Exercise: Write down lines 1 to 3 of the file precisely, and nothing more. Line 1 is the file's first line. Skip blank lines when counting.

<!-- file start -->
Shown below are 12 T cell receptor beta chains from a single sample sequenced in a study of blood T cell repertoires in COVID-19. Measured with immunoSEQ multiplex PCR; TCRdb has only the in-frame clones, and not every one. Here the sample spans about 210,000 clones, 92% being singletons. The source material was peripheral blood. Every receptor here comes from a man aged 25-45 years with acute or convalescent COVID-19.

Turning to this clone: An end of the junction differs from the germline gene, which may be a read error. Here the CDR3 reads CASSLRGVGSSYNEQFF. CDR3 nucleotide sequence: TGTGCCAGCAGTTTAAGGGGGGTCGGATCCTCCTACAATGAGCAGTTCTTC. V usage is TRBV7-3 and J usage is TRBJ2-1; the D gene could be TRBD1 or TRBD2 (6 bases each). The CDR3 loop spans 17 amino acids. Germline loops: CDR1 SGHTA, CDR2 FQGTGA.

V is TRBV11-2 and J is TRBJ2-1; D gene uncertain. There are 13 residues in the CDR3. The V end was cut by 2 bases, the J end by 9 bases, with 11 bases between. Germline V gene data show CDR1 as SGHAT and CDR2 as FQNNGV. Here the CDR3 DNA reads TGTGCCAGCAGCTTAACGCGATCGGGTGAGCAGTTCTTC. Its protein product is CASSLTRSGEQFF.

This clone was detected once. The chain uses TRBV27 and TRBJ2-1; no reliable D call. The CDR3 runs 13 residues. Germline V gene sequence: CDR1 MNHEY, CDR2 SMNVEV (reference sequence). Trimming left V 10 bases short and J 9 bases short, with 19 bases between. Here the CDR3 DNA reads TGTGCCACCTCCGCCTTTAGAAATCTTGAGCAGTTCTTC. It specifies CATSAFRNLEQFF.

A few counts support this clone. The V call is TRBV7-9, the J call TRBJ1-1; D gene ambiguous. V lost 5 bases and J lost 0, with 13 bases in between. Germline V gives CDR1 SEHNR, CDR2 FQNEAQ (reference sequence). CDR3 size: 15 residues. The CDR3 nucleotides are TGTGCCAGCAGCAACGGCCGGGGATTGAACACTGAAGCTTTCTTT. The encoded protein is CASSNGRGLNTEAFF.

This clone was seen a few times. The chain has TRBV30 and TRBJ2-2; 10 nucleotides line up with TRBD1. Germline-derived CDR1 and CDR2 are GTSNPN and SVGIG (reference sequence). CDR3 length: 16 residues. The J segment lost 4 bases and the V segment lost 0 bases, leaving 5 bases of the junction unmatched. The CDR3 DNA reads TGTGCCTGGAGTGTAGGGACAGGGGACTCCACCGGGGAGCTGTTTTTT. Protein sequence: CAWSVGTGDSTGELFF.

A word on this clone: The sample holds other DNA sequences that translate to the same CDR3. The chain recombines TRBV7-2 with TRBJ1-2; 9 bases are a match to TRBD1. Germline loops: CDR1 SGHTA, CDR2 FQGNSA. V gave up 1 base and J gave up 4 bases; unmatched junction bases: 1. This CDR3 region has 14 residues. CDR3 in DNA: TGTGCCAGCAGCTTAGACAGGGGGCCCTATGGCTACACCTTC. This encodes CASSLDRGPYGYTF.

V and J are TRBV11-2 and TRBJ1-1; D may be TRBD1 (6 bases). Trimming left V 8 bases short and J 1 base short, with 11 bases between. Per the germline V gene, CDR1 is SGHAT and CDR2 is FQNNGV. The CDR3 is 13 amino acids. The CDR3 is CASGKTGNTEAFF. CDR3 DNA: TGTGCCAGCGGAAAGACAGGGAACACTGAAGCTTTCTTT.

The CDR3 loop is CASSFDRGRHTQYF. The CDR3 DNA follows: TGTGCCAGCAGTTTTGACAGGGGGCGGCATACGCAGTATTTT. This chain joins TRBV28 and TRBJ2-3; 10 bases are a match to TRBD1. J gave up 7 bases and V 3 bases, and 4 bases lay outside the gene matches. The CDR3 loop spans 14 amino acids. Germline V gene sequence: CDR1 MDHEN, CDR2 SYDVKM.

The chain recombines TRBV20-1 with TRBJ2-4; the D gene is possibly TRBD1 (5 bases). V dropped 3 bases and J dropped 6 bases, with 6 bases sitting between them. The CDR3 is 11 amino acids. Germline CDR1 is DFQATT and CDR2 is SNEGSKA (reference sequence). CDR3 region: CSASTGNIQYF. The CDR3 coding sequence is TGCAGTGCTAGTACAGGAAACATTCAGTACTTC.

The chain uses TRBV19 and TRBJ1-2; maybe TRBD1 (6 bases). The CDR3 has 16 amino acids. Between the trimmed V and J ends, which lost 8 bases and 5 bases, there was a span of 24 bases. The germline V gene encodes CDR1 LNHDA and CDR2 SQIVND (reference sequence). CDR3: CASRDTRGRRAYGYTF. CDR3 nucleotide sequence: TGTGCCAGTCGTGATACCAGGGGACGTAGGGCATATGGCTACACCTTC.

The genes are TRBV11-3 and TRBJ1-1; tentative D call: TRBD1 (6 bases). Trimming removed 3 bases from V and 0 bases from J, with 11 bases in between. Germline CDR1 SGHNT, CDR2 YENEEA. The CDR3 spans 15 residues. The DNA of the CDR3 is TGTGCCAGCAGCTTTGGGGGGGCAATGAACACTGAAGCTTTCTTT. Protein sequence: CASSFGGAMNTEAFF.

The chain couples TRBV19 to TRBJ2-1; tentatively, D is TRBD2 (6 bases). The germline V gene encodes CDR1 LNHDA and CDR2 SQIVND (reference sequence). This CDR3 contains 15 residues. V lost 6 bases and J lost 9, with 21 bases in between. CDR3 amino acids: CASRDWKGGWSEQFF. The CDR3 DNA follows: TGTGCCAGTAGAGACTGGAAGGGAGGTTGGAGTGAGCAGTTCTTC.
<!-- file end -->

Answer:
Shown below are 12 T cell receptor beta chains from a single sample sequenced in a study of blood T cell repertoires in COVID-19. Measured with immunoSEQ multiplex PCR; TCRdb has only the in-frame clones, and not every one. Here the sample spans about 210,000 clones, 92% being singletons. The source material was peripheral blood. Every receptor here comes from a man aged 25-45 years with acute or convalescent COVID-19.

Turning to this clone: An end of the junction differs from the germline gene, which may be a read error. Here the CDR3 reads CASSLRGVGSSYNEQFF. CDR3 nucleotide sequence: TGTGCCAGCAGTTTAAGGGGGGTCGGATCCTCCTACAATGAGCAGTTCTTC. V usage is TRBV7-3 and J usage is TRBJ2-1; the D gene could be TRBD1 or TRBD2 (6 bases each). The CDR3 loop spans 17 amino acids. Germline loops: CDR1 SGHTA, CDR2 FQGTGA.

V is TRBV11-2 and J is TRBJ2-1; D gene uncertain. There are 13 residues in the CDR3. The V end was cut by 2 bases, the J end by 9 bases, with 11 bases between. Germline V gene data show CDR1 as SGHAT and CDR2 as FQNNGV. Here the CDR3 DNA reads TGTGCCAGCAGCTTAACGCGATCGGGTGAGCAGTTCTTC. Its protein product is CASSLTRSGEQFF.